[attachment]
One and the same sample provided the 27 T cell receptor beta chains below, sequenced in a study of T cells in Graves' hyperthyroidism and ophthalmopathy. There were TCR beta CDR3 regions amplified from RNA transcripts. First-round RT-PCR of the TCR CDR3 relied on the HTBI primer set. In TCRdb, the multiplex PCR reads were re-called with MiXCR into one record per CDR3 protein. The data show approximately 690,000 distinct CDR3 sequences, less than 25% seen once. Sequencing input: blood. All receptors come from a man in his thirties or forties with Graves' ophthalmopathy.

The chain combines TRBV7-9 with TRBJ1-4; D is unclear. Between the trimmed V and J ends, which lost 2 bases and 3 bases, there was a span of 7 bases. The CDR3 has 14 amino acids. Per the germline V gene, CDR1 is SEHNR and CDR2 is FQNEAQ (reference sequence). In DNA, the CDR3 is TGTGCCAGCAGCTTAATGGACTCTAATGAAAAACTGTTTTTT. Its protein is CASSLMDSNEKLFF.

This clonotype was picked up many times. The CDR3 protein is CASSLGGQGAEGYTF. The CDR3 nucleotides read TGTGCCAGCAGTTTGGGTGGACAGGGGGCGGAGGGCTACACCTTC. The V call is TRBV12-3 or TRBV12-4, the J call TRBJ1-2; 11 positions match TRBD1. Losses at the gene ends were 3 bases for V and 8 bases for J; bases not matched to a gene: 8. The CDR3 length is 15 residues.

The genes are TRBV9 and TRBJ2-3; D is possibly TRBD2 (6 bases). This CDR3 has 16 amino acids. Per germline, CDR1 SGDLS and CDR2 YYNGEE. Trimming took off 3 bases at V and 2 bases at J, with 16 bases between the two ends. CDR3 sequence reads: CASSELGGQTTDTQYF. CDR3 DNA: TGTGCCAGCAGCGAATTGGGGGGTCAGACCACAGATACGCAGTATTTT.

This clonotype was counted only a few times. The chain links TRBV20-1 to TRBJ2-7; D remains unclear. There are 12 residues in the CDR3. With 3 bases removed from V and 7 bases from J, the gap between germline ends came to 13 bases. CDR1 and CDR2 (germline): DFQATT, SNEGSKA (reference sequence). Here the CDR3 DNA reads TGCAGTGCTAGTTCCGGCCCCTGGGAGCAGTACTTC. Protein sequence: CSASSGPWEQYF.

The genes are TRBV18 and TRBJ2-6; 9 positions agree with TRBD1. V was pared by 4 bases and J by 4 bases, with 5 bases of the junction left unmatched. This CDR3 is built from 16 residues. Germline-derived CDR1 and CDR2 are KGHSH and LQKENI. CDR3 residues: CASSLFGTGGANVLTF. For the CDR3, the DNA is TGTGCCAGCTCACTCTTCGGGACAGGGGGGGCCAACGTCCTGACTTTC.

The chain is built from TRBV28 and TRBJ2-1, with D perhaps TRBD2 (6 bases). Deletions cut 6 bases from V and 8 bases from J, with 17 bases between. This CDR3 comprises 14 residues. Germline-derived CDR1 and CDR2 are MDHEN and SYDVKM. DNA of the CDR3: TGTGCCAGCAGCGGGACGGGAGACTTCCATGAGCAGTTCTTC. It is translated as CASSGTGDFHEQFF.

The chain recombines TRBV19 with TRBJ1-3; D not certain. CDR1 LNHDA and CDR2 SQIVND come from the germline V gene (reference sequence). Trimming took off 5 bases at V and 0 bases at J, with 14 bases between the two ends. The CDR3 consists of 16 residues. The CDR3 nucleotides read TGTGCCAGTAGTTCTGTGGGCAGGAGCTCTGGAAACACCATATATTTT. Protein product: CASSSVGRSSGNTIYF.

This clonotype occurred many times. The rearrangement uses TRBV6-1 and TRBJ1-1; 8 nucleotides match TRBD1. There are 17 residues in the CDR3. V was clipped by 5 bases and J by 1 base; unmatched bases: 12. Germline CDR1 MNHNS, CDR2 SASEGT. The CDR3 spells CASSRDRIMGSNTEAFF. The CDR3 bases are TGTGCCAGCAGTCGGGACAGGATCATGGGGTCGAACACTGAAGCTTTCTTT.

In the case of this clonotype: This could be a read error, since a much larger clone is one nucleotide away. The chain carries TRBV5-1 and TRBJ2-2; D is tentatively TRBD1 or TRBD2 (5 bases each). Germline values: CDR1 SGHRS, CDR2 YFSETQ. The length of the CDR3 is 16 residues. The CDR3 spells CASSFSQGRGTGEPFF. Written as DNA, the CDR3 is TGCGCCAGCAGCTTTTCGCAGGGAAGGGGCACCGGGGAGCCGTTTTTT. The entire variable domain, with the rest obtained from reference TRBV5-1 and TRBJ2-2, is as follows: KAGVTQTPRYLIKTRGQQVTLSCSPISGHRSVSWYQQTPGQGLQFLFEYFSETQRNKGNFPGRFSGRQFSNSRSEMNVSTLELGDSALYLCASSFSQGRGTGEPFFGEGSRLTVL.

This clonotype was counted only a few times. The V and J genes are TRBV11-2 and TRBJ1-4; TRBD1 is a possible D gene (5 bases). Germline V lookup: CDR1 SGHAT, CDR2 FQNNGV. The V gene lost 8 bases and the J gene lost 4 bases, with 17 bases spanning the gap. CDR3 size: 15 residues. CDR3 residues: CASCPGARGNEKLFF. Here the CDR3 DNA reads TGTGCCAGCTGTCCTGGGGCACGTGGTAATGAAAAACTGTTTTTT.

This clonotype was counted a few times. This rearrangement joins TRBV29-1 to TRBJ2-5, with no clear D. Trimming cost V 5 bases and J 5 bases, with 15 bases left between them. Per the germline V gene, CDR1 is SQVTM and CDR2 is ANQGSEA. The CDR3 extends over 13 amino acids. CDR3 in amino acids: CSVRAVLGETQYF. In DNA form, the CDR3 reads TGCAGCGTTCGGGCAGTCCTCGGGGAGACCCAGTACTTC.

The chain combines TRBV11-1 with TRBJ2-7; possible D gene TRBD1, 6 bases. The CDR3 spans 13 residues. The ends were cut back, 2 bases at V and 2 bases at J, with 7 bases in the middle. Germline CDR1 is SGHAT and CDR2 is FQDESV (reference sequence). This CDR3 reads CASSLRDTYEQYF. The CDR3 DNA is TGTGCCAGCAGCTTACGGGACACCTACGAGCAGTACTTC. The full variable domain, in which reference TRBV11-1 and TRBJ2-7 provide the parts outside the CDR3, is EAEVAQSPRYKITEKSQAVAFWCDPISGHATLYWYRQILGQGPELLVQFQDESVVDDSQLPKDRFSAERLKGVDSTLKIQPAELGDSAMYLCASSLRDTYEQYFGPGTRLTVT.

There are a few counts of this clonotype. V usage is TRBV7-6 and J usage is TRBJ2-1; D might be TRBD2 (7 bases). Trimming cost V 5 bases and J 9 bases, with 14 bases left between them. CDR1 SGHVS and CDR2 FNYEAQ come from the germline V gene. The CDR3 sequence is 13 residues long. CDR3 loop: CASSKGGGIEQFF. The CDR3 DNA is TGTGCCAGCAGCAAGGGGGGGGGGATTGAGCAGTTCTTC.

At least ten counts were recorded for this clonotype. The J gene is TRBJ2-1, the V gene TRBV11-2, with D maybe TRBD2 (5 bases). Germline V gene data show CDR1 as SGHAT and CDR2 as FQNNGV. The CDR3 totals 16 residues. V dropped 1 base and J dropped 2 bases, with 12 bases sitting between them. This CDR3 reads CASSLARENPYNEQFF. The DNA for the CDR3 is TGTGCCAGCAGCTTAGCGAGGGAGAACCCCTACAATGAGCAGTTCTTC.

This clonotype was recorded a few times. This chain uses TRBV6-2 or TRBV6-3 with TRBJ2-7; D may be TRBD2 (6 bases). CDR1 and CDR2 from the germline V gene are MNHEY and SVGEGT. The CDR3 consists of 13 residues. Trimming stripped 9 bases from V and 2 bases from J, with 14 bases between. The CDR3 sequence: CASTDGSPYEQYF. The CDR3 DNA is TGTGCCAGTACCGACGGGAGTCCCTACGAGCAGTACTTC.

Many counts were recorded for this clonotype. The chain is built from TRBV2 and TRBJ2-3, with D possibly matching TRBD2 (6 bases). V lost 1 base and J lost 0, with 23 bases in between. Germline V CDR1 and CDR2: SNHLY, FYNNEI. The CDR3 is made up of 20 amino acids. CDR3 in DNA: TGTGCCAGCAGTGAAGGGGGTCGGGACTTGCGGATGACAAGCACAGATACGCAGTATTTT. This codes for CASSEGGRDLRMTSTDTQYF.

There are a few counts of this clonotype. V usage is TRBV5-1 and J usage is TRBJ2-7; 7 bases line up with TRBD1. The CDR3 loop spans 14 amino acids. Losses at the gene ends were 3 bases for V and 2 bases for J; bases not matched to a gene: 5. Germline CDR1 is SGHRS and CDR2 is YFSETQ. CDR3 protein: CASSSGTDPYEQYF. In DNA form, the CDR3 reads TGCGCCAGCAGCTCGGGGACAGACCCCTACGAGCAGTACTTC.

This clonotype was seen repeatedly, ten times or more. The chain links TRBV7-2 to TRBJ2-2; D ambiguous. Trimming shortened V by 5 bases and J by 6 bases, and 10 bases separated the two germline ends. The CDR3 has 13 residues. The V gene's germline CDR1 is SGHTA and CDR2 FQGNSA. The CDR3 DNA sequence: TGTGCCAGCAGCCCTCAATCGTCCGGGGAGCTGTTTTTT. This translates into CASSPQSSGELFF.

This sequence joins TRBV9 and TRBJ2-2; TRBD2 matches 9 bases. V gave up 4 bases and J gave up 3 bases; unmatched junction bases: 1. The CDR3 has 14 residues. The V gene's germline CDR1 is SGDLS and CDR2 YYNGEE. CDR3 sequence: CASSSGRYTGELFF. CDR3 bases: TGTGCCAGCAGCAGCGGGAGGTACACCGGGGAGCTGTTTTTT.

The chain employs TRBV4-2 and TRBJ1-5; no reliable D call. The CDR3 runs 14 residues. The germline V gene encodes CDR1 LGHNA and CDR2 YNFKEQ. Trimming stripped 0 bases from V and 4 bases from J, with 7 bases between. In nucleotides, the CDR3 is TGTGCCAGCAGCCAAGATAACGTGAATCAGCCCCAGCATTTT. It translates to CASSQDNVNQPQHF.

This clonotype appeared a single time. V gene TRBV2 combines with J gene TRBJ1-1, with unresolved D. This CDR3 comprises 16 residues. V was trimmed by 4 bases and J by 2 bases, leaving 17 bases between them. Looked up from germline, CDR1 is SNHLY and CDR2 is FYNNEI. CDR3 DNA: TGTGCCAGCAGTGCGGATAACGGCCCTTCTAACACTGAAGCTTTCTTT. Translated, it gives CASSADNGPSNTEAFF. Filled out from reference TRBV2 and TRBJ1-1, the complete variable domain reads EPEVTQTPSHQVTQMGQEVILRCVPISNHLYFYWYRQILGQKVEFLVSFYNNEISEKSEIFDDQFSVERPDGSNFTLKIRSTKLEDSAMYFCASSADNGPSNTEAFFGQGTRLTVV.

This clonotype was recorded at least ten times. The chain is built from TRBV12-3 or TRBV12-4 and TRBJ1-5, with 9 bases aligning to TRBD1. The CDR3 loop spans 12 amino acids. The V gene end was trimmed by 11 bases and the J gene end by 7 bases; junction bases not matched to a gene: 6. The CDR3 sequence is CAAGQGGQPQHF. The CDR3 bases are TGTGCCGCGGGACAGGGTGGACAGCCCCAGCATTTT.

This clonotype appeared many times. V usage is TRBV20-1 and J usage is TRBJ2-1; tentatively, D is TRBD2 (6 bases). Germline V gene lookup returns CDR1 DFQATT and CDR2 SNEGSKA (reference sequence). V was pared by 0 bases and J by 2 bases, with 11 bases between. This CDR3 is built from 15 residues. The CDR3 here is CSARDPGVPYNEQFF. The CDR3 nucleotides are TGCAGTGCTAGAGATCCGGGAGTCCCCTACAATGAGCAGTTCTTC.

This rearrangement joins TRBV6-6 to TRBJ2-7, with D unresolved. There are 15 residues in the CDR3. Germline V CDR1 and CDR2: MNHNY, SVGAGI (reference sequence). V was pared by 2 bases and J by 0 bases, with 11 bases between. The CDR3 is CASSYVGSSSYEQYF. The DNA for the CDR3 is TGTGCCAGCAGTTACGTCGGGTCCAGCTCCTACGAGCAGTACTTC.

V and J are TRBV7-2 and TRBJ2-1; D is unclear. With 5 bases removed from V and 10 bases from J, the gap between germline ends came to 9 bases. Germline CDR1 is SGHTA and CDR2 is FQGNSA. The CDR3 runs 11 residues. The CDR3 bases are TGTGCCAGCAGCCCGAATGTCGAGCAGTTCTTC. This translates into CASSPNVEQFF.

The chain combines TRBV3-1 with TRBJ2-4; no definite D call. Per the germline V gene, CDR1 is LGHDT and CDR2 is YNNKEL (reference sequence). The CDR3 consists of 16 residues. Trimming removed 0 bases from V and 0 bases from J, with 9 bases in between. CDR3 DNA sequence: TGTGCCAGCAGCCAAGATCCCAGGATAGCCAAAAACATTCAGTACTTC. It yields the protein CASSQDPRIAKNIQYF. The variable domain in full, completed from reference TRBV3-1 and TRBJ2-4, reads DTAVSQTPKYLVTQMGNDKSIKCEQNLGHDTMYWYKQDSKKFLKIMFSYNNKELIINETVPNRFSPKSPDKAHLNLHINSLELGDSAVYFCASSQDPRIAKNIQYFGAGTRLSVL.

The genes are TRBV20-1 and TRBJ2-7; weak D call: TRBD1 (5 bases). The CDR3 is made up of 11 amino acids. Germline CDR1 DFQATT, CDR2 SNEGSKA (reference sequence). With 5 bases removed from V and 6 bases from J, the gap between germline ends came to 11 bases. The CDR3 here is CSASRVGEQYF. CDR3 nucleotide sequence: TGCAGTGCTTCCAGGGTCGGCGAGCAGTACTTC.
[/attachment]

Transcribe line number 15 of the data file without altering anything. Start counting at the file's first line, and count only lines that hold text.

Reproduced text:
At least ten counts were recorded for this clonotype. The J gene is TRBJ2-1, the V gene TRBV11-2, with D maybe TRBD2 (5 bases). Germline V gene data show CDR1 as SGHAT and CDR2 as FQNNGV. The CDR3 totals 16 residues. V dropped 1 base and J dropped 2 bases, with 12 bases sitting between them. This CDR3 reads CASSLARENPYNEQFF. The DNA for the CDR3 is TGTGCCAGCAGCTTAGCGAGGGAGAACCCCTACAATGAGCAGTTCTTC.